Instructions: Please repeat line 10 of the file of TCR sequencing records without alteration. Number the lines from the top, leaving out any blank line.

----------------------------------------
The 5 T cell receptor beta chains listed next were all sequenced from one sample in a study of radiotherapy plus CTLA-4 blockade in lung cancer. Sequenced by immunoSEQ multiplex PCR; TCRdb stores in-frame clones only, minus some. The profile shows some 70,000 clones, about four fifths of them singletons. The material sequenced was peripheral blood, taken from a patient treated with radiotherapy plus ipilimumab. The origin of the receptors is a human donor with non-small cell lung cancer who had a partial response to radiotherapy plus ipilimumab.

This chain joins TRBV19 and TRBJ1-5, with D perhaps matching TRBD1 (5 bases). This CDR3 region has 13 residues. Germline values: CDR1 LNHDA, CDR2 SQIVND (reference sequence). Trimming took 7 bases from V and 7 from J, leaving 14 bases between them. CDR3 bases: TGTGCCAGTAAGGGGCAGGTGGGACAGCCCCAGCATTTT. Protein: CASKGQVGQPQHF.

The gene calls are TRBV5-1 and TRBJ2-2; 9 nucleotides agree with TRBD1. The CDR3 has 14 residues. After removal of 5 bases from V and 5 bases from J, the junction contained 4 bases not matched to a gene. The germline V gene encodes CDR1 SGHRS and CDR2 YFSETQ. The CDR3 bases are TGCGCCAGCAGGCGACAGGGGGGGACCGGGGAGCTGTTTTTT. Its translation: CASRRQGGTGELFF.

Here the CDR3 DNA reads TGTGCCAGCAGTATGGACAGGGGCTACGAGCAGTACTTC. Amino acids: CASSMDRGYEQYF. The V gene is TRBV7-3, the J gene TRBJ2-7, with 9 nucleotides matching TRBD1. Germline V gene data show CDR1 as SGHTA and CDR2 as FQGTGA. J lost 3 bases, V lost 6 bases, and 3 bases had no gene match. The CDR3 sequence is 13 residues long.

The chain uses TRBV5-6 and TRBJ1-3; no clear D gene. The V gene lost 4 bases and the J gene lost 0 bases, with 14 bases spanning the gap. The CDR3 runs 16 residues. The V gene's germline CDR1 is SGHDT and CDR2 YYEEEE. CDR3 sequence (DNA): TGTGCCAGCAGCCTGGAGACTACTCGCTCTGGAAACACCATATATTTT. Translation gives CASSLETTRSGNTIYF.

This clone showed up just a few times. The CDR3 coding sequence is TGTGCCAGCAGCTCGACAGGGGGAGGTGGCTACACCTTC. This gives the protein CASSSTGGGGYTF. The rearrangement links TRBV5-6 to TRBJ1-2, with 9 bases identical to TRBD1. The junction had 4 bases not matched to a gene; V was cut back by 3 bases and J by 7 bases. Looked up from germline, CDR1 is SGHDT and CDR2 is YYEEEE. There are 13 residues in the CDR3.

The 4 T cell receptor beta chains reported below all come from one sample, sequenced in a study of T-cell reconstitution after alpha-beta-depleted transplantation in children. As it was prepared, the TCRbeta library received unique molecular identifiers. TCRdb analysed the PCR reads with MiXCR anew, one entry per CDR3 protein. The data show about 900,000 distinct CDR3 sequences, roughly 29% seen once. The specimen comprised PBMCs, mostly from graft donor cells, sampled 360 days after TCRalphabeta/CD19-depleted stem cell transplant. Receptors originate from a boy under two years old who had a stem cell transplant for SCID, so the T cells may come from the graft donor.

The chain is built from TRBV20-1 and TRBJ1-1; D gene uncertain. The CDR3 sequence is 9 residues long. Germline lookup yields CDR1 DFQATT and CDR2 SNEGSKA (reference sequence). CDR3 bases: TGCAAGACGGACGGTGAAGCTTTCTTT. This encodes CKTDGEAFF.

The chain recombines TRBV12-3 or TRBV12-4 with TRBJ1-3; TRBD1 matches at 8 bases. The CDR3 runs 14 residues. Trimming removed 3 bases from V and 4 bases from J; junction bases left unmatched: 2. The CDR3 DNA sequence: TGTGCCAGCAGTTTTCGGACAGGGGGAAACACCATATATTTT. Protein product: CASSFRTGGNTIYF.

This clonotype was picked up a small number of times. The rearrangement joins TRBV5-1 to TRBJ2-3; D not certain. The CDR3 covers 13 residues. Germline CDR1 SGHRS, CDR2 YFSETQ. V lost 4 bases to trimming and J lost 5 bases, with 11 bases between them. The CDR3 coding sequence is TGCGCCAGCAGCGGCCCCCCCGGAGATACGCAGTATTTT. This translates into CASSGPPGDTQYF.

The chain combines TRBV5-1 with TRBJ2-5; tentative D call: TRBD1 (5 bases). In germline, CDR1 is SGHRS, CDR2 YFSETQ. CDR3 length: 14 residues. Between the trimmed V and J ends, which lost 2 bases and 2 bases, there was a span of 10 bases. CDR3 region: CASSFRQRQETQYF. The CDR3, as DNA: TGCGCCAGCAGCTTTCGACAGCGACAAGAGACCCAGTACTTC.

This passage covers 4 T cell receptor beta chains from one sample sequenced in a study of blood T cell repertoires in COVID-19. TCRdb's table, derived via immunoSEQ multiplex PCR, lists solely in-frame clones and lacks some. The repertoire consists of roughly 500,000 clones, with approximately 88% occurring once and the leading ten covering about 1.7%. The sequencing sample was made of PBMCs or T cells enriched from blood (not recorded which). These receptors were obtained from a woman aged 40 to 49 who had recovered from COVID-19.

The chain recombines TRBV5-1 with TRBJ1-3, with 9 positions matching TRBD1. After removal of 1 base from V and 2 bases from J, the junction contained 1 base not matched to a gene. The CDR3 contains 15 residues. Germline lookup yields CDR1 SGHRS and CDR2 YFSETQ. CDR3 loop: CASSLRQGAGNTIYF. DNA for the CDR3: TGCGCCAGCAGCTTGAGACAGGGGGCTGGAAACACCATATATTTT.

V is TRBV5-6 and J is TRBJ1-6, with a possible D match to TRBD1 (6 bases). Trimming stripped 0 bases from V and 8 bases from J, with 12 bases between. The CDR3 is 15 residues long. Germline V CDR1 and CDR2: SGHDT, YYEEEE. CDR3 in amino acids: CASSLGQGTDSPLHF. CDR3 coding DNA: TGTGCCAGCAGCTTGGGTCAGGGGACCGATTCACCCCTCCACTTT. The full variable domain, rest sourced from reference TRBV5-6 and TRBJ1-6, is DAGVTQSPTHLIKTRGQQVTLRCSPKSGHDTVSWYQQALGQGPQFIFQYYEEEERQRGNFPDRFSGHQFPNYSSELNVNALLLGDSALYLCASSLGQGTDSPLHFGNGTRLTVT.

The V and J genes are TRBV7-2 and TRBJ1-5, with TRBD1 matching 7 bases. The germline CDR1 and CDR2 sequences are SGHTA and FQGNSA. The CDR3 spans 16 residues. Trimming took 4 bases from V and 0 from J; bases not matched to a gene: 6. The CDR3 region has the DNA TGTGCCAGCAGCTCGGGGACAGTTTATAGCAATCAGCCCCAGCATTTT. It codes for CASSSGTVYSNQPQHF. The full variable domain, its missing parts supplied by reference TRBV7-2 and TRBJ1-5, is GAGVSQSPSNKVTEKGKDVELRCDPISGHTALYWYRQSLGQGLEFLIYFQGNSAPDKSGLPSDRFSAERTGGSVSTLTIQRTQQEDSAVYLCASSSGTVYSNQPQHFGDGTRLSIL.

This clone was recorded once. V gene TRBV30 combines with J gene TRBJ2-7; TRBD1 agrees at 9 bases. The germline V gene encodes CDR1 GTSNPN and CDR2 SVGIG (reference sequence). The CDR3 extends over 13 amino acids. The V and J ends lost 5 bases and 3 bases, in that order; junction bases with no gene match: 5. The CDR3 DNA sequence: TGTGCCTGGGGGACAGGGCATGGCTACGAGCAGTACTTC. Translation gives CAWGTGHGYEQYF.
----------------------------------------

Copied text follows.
This clonotype was picked up a small number of times. The rearrangement joins TRBV5-1 to TRBJ2-3; D not certain. The CDR3 covers 13 residues. Germline CDR1 SGHRS, CDR2 YFSETQ. V lost 4 bases to trimming and J lost 5 bases, with 11 bases between them. The CDR3 coding sequence is TGCGCCAGCAGCGGCCCCCCCGGAGATACGCAGTATTTT. This translates into CASSGPPGDTQYF.